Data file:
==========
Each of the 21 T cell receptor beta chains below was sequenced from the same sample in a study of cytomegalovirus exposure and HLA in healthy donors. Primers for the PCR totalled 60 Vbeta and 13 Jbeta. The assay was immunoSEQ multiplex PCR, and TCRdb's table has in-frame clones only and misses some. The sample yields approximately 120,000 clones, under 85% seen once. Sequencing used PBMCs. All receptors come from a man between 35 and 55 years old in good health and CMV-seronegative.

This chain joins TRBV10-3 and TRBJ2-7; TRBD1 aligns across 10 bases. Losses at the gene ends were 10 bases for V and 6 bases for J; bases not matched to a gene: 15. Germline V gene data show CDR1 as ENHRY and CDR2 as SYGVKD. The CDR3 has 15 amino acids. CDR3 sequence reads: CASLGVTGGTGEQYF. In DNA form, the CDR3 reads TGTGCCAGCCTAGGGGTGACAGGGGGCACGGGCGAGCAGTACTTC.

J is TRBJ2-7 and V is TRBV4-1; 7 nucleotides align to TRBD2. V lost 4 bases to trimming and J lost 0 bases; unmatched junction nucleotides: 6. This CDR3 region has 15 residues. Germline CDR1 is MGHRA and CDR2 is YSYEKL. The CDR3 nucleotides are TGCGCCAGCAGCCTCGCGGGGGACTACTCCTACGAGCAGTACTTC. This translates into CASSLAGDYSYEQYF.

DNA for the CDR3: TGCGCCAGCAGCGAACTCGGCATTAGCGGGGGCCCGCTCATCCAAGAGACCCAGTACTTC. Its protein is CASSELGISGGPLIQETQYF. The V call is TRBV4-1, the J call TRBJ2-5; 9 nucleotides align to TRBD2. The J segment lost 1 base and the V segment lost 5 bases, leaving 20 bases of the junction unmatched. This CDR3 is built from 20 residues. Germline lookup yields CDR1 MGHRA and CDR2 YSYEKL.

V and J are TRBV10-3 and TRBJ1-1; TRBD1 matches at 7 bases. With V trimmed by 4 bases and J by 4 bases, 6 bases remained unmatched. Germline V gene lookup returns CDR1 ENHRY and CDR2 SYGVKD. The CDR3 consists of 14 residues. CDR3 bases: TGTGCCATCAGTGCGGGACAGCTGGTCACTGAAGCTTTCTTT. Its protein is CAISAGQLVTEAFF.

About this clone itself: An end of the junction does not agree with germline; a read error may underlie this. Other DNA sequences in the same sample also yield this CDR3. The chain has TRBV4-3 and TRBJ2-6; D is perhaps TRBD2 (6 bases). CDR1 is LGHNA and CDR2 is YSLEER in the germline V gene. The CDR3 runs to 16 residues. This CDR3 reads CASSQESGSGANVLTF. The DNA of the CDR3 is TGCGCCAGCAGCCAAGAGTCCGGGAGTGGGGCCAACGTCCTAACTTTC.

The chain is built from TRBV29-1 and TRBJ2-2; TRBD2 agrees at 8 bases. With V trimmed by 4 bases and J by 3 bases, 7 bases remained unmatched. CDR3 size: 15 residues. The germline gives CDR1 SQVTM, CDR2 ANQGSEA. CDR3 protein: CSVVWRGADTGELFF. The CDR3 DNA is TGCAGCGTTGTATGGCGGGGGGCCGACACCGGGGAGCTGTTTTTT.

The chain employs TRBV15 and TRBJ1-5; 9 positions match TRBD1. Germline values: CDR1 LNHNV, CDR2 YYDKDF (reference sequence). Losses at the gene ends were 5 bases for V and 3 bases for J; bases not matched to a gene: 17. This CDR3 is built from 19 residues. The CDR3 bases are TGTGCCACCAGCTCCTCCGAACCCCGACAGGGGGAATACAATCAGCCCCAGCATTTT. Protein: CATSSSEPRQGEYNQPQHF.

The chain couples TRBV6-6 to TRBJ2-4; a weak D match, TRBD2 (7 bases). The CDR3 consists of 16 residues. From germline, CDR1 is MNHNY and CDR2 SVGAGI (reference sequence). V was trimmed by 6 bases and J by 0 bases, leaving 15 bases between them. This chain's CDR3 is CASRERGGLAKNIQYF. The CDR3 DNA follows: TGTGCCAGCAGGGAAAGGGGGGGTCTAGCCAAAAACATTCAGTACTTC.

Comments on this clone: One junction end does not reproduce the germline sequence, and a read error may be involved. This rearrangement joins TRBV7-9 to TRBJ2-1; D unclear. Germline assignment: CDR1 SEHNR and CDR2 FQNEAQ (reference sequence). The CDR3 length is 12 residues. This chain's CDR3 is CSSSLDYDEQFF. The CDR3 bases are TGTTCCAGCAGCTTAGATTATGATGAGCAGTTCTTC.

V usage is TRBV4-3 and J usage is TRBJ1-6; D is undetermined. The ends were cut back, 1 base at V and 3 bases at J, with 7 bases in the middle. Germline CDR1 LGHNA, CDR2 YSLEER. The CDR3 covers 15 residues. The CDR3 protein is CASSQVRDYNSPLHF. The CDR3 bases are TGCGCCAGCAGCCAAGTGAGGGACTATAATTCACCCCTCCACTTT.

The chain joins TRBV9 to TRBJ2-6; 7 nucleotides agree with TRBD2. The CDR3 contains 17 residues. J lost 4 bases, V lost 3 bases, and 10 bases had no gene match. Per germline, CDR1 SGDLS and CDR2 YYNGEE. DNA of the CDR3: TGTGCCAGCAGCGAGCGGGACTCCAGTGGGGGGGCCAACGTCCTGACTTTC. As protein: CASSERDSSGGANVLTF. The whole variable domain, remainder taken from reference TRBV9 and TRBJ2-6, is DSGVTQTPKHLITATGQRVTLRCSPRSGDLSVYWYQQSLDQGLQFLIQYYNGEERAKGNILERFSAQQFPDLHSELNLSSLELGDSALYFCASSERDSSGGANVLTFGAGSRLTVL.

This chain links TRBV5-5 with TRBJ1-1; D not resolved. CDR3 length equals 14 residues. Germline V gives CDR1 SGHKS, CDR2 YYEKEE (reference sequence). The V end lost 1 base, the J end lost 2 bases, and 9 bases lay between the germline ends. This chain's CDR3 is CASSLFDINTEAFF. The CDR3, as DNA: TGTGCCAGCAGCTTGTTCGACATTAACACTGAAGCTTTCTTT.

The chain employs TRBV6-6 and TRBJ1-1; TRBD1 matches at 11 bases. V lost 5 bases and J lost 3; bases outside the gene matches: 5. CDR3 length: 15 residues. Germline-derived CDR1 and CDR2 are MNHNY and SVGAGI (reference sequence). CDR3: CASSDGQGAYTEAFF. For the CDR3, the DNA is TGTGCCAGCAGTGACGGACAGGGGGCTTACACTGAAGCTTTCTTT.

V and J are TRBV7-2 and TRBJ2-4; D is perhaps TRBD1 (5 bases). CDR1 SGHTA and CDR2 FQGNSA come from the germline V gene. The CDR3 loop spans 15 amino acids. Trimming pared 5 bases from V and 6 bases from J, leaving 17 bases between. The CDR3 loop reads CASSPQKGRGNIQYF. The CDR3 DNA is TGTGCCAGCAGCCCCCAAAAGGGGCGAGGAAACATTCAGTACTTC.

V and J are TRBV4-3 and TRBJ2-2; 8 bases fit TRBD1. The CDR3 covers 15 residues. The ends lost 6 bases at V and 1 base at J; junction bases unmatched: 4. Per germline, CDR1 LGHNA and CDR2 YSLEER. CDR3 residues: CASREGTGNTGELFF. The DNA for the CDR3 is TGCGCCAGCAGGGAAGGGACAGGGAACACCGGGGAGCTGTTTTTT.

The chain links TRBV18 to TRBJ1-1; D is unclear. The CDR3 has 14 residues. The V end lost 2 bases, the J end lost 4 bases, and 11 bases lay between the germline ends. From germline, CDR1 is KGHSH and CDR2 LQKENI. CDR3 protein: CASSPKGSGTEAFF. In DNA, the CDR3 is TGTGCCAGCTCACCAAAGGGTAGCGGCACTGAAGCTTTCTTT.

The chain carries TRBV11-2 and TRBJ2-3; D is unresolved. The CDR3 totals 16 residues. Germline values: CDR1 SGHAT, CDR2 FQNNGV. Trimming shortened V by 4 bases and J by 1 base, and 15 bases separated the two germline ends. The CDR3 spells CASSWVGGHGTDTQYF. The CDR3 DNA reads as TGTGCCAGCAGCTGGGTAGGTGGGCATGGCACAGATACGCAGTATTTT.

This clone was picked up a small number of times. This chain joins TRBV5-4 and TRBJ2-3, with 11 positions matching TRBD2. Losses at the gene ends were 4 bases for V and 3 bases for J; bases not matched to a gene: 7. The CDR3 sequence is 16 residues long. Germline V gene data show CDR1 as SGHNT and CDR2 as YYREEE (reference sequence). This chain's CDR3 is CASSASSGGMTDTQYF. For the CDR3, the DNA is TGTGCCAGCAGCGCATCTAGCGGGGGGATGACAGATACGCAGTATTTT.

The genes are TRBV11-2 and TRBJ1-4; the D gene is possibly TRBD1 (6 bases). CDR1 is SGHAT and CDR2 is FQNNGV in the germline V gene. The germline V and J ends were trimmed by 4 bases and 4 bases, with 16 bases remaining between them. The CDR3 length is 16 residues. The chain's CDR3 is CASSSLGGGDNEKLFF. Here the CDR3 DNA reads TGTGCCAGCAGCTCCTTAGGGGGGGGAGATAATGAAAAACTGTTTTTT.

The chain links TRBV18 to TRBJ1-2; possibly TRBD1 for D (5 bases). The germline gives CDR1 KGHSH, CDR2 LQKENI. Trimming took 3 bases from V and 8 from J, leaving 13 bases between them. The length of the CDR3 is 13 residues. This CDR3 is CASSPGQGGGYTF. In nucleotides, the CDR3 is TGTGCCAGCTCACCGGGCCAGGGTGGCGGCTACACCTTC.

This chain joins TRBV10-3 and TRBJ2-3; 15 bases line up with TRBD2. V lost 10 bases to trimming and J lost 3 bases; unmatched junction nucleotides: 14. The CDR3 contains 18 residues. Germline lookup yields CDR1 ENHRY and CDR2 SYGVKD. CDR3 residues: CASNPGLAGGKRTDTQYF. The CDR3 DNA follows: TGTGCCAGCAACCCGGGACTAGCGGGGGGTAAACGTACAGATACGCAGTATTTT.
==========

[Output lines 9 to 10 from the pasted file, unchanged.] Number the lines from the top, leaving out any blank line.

The chain couples TRBV6-6 to TRBJ2-4; a weak D match, TRBD2 (7 bases). The CDR3 consists of 16 residues. From germline, CDR1 is MNHNY and CDR2 SVGAGI (reference sequence). V was trimmed by 6 bases and J by 0 bases, leaving 15 bases between them. This chain's CDR3 is CASRERGGLAKNIQYF. The CDR3 DNA follows: TGTGCCAGCAGGGAAAGGGGGGGTCTAGCCAAAAACATTCAGTACTTC.

Comments on this clone: One junction end does not reproduce the germline sequence, and a read error may be involved. This rearrangement joins TRBV7-9 to TRBJ2-1; D unclear. Germline assignment: CDR1 SEHNR and CDR2 FQNEAQ (reference sequence). The CDR3 length is 12 residues. This chain's CDR3 is CSSSLDYDEQFF. The CDR3 bases are TGTTCCAGCAGCTTAGATTATGATGAGCAGTTCTTC.